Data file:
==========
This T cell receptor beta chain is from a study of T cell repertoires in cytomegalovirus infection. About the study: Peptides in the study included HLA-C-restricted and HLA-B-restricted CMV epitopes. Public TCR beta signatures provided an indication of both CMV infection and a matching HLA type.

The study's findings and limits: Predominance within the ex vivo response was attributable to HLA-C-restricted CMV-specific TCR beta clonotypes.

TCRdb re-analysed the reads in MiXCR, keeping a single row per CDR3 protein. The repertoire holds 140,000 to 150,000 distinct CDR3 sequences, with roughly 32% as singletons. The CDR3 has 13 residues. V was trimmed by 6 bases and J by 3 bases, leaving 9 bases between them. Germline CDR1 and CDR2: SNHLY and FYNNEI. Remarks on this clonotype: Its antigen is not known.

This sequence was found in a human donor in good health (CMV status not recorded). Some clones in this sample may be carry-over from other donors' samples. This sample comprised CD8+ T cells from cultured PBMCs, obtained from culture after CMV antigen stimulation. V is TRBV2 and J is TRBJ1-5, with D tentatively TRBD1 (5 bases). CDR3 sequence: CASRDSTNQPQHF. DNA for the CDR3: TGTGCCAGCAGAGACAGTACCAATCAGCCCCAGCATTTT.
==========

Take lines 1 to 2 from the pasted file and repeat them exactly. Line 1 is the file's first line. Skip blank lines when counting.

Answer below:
This T cell receptor beta chain is from a study of T cell repertoires in cytomegalovirus infection. About the study: Peptides in the study included HLA-C-restricted and HLA-B-restricted CMV epitopes. Public TCR beta signatures provided an indication of both CMV infection and a matching HLA type.

The study's findings and limits: Predominance within the ex vivo response was attributable to HLA-C-restricted CMV-specific TCR beta clonotypes.